Josin(调信)

Josin

Headword

조신 ( 调信 , Josin )

Location of the encyclopedia

Korean Folk Literature > Folk tales > Legends

Writer ParkSungji(朴聖智)

This legend narrates the story of Josein, who had a dream while asleep in front of the statue of the Avalokitesvara, the Goddess of Mercy, at Naksan Temple, and attains enlightenment. The tale is recorded in Samgungnyusa (Memorabilia of Three Kingdoms), in the section titled, “Two Saints of Naksan; Avalokitesvara; Ananyagamin; and Josin, ” in the chapter “Tapsang (Pagodas and Buddhist Statues).”

Josin was working as a gardener at Sedal temple when he became enamoured with the daughter of Magistrate Kim Heun. He prayed to the Avalokitesvara at Naksan Temple for their union, but upon hearing news of her marriage, he sat in front of the Avalokitesvara to express his blame, but soon fell asleep. In his dream, he saw himself married to the magistrate’s daughter, with five children between them, but they were struggling in poverty, wandering across remote regions. Their dire hardship cost the lives of their children one by one, and when the wife begged him to separate, he eagerly agreed, which was when he awoke from the dream. Josin repented in front of the Avalokitesvara and diligently carried out good deeds, but his whereabouts in his later years are unknown.

The meaning of this legend lies in the significance and structure of the dream, interspersing reality with non-reality. In Buddhism, the universe is a void (空, sunyata), therefore, both reality and non-reality are all illusions, and humans should not be attached to either, for the truth of pratītya-samutpāda (dependent origination) is revealed only by going back and forth between the two. This Buddhist truth is evident is the legend of Josin: The reality of loving a woman of higher status in unrealistic, while the non-reality of his dream of wandering with his large family is depicted realistically. After experiencing a world that comprises many layers of reality and non-reality, Josin finally learns how to see the truth, and founds Jeongto Temple with his own money, where he carries out good deeds, but nothing is known about his later years. His story offers us a glimpse of the perspectives and torments of the Buddhist intellectual trying to accompany the people in their painful realities. This is what makes the legend a transcendental narrative, unlike most other accounts of spiritual experience, and also a unique narrative that rises above many other Korean tales influenced by Avalokitesvara encounter tales or the chuanqi (“tales of strange events”) genre of Tang China. The dream cycle structure of the Josin narrative, which goes from reality to surreality to reality again, was clearly influenced by the the chuanqi genre, and in turn influenced later works like the biographical novel Choe Chi-won, the mongyurok (“account of dream wandering”) genre in classical novels, and the novel Guunmong (A Cloud Nine Dream).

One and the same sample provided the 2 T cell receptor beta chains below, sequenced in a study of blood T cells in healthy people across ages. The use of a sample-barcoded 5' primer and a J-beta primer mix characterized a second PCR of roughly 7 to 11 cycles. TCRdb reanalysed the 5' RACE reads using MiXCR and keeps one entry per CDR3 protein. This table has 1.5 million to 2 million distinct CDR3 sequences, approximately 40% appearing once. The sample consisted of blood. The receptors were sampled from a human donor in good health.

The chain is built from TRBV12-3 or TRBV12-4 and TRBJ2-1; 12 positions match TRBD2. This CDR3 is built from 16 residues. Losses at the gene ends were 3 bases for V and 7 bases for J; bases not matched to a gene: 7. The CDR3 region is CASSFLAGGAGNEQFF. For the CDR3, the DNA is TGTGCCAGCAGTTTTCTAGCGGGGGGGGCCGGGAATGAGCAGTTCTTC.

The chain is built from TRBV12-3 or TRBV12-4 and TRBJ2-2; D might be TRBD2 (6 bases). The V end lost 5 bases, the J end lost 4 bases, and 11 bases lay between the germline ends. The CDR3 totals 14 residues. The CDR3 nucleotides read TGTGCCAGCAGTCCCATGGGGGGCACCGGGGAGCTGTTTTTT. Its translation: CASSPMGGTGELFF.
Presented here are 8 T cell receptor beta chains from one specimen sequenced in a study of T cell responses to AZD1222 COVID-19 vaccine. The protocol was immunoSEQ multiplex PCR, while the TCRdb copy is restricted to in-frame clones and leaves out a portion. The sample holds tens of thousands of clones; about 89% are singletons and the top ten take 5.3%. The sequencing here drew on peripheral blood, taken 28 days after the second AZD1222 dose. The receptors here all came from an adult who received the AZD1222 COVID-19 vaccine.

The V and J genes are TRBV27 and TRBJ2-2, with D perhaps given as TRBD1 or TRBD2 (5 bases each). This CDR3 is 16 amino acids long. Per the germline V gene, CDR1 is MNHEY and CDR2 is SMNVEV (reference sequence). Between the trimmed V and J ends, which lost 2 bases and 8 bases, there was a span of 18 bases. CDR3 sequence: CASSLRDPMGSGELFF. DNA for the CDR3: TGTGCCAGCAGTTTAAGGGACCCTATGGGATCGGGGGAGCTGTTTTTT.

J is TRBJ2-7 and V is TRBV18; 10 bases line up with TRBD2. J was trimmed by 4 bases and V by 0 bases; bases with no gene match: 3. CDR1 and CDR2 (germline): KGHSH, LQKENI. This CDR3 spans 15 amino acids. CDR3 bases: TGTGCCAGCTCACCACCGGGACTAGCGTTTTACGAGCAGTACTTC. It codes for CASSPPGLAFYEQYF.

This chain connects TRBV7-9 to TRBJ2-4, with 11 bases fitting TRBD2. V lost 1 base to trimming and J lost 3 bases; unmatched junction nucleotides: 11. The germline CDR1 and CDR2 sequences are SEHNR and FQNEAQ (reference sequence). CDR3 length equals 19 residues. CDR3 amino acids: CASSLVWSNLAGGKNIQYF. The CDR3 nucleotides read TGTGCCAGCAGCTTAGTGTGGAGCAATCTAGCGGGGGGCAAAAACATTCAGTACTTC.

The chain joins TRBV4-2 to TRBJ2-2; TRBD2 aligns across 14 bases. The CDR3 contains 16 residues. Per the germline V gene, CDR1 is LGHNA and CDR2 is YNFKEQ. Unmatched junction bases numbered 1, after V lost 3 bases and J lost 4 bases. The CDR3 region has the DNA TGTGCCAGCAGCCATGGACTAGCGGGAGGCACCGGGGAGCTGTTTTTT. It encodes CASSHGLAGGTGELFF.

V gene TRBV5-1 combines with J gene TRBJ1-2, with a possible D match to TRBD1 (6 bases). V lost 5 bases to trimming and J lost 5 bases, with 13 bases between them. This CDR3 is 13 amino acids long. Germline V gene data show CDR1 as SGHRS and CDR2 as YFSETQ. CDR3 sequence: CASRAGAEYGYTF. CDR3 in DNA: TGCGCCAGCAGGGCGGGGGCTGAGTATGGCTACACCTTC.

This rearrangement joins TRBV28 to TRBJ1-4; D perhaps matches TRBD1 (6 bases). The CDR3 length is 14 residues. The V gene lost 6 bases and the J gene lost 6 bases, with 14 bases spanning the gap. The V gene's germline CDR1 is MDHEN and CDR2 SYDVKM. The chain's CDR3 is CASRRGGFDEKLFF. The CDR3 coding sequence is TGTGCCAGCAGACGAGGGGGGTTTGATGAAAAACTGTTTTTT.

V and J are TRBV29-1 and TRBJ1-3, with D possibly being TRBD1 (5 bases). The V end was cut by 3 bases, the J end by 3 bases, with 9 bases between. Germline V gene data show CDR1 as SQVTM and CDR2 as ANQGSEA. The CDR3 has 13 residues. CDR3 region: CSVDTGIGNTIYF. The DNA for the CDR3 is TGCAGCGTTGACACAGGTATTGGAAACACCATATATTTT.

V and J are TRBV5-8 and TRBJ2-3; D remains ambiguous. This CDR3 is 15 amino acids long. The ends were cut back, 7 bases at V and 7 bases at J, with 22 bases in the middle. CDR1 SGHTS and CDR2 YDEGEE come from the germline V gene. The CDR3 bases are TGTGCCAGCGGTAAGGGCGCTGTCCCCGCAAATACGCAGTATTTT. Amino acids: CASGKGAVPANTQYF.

In conclusion, the Josin legend marked a milestone in the history of Buddhist literature in Korea, intricate in its narrative structure and vivid in its depiction of social reality. The story is firmly grounded in local tradition and the social instability of the late Silla and early Goryeo years, through which universal themes, both personal and collective, are explored. The narrative also takes up an important place in the history of Korean literature in the study of the Chinese-character-based literature of the time and also of the origin of the novel form in Korea.